Decatur Superintendent Finalist: ‘I am not averse to challenges’Superintendent David Dude
The Decatur School Board on Oct. 2 named David Dude, the current chief operating officer for the Iowa City Community School District, as its top finalist to replace outgoing Superintendent Phyllis Edwards.
He was chosen from more than 85 applications from 38 states. For more of his biography, click here.
The board will consider approving Dude’s contract on Oct. 19.
After being named the School Board’s sole candidate for the job, Dude contacted Decaturish.com for a short Q&A. Here are our questions and his answers.
Q: What attracted you to city schools of Decatur?
A: The way I first found out about it, is my wife is interested in Presbyterian seminary and her top three schools were Austin, and Princeton and Columbia (Theological Seminary). She kind of keeps an eye on things around those areas and when we saw the Decatur position come open, we started investigating the community more, and decided it was a really good fit for our family, so that’s what got me interested in the position.
Q: So your wife would be attending Columbia?
A: I think she would pursue that, maybe in the spring or next fall, but that’s definitely on her radar.
Q: What are the things that you like the most about the school system?
A: I love the support of the community. Obviously that’s a huge issue for any school district and it’s great to see how well supported it is. I’m really excited to see some of the kind of groundbreaking things they’ve done with the early childhood learning center, and addressing that key need of the birth to Kindergarten education. And just some of the programs they have, like the fact they are covering foreign language at the elementary level, the way all the research says it should be done, and most school districts don’t do it that way, and the work with the international baccalaureate program. Those are the things that are very exciting to me.
Q: What do you think are the school system’s biggest challenges?
A: Obviously growth is going to be a huge issue, with 6,000 students by 2020, so that’s something in terms of getting up to speed on quickly with the bond referendum and everything the day after I’m currently scheduled to start. That’s to me the biggest issue. There may be other things that come up as I start to get to know the community and start to have conversations with people a little bit more, but that’s the one that I’ve heard the most about.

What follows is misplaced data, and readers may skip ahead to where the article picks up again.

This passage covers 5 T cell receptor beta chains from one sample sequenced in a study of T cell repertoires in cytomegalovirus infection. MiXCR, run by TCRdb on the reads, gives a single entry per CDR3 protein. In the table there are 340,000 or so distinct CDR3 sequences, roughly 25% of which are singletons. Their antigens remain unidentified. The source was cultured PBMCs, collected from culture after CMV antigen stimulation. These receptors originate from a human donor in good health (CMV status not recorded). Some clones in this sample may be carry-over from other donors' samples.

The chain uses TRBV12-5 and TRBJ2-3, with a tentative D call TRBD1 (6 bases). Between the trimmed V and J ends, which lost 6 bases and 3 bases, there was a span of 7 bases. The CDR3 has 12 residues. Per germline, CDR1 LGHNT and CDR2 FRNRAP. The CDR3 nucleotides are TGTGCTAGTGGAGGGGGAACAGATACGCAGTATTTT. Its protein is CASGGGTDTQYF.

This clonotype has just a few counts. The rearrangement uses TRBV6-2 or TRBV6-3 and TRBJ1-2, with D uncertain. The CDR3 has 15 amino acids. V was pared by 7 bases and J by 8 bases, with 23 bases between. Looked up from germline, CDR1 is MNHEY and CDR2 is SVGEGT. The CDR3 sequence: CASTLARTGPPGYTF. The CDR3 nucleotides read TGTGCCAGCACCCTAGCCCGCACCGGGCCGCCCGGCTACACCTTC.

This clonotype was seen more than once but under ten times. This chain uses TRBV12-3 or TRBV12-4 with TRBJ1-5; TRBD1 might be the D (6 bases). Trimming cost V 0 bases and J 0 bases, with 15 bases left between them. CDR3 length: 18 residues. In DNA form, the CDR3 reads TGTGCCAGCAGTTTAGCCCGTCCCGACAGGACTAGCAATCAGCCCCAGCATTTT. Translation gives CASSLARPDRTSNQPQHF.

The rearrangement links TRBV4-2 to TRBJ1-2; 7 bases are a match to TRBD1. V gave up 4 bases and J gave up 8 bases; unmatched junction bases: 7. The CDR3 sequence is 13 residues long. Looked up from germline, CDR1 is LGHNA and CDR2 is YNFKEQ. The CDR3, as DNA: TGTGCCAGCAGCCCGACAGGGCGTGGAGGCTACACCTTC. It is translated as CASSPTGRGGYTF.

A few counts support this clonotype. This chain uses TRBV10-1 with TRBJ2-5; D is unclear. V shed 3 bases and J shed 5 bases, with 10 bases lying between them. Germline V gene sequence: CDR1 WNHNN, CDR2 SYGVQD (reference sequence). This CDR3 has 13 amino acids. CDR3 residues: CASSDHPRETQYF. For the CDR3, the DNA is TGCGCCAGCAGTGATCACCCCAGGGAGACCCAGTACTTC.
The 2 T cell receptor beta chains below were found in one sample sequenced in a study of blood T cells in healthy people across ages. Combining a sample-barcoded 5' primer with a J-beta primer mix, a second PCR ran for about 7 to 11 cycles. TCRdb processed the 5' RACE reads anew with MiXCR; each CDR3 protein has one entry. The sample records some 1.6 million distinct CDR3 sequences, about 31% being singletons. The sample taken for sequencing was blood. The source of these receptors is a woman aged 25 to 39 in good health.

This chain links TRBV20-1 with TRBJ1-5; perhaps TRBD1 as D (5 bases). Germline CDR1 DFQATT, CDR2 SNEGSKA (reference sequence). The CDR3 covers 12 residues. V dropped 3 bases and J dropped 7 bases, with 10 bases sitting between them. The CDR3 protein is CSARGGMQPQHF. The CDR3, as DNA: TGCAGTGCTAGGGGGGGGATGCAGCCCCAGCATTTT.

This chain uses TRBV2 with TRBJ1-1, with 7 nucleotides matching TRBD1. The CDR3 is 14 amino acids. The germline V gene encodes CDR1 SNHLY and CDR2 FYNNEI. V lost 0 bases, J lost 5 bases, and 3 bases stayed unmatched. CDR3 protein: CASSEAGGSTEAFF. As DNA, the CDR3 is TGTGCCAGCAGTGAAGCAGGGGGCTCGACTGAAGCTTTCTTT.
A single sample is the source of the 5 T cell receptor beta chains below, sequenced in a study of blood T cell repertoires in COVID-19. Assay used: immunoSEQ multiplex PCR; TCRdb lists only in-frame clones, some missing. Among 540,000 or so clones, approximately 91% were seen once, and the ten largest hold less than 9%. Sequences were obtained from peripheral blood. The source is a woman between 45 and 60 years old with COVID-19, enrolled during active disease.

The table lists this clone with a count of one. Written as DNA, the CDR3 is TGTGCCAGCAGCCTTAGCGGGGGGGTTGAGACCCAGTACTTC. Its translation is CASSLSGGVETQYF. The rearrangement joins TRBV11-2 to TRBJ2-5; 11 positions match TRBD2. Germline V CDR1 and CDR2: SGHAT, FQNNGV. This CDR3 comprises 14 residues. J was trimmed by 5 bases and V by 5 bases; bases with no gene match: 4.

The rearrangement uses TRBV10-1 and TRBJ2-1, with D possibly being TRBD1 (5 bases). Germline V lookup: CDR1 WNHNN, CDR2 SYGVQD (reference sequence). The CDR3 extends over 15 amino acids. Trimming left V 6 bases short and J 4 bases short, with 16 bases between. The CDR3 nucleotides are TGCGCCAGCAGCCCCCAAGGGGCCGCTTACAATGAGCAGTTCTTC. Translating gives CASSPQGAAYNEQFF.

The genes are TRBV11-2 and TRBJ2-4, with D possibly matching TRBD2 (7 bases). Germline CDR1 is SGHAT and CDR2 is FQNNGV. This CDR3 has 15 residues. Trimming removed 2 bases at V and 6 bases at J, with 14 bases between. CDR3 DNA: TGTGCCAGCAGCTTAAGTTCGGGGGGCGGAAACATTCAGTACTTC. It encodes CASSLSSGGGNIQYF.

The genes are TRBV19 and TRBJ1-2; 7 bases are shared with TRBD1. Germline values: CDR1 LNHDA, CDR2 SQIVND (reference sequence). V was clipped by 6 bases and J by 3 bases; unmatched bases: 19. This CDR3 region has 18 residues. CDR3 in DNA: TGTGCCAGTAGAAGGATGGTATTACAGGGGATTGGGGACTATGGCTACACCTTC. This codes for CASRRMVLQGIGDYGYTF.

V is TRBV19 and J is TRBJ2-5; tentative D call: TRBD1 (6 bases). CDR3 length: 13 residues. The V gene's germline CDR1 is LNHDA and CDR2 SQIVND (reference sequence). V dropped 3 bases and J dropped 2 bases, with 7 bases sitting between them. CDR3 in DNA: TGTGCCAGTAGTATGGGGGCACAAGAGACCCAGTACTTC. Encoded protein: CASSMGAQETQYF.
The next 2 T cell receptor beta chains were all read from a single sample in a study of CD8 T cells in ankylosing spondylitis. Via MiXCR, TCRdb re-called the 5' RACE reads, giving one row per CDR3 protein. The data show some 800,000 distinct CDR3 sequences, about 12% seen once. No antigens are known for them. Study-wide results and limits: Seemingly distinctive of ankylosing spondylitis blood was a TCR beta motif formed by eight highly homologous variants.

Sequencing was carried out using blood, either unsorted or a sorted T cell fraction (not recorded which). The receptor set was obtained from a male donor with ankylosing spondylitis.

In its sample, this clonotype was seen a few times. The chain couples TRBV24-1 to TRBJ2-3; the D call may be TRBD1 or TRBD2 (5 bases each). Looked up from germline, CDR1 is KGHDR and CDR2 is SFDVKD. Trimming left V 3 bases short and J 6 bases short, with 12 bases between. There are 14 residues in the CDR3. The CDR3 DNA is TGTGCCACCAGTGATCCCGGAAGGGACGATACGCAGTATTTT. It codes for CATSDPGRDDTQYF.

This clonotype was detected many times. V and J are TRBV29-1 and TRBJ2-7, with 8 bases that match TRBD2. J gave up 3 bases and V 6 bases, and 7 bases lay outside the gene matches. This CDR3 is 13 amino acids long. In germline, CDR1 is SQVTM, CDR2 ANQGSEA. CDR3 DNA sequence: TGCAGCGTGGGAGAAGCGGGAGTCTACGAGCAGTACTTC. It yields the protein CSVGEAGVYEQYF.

Q: You’re coming into CSD at a crucial moment with the bond referendum scheduled on Nov. 3. What are your feelings about that?
A: I’m excited for the opportunity. If the bond passes, obviously that’s one direction and we’ll be focused how to implement what the bond is funding. If the bond doesn’t pass then that kind of changes the direction I go, and where we need to focus and how we need to address issues and what happened. Obviously a lot of it is contingent on what happens on Nov. 3, and I’ll act accordingly based on the outcome of that process. I’m excited either way. I am not averse to challenges. Whatever happens, we’ll move forward.
Q: What are your feelings about charter schools?
A: I haven’t had a lot of experience with charter schools, because that’s something in Iowa we haven’t really moved forward with. So, that’s one of my learning opportunities to figure out a little bit more about the charter system in Georgia.
Q: So you’re going to be getting up to speed on that as well?
Q: What got you into education? What drew you into the field?
A: Great question. It really started in college. I started as a physics computer science major and thought I was going to be an engineer or something like that, and I got a work-study job as a math tutor and just really fell in love with it, and realized that was my passion was education. So I switched to a math secondary education major and never looked back. I was a teacher for 11 years and I loved every minute of it. That was the turning point for me in college when I had the opportunity to actually do some teaching.
Q: Do you see the Decatur job as a long-term career opportunity, or do you see it as the stepping stone to something bigger?
A: Absolutely a long-term career. I have three little kids ages 9, 6 and 4, and when we look at the possibility moving the family, we don’t take that lightly. That’s a big deal for us. It’s definitely a long-term situation we’re hoping for. Obviously with my wife looking at seminary, some people look at that and wondered does that mean … we’re going to leave, and that is not our intent whatsoever. We hope our kids graduate from Decatur High.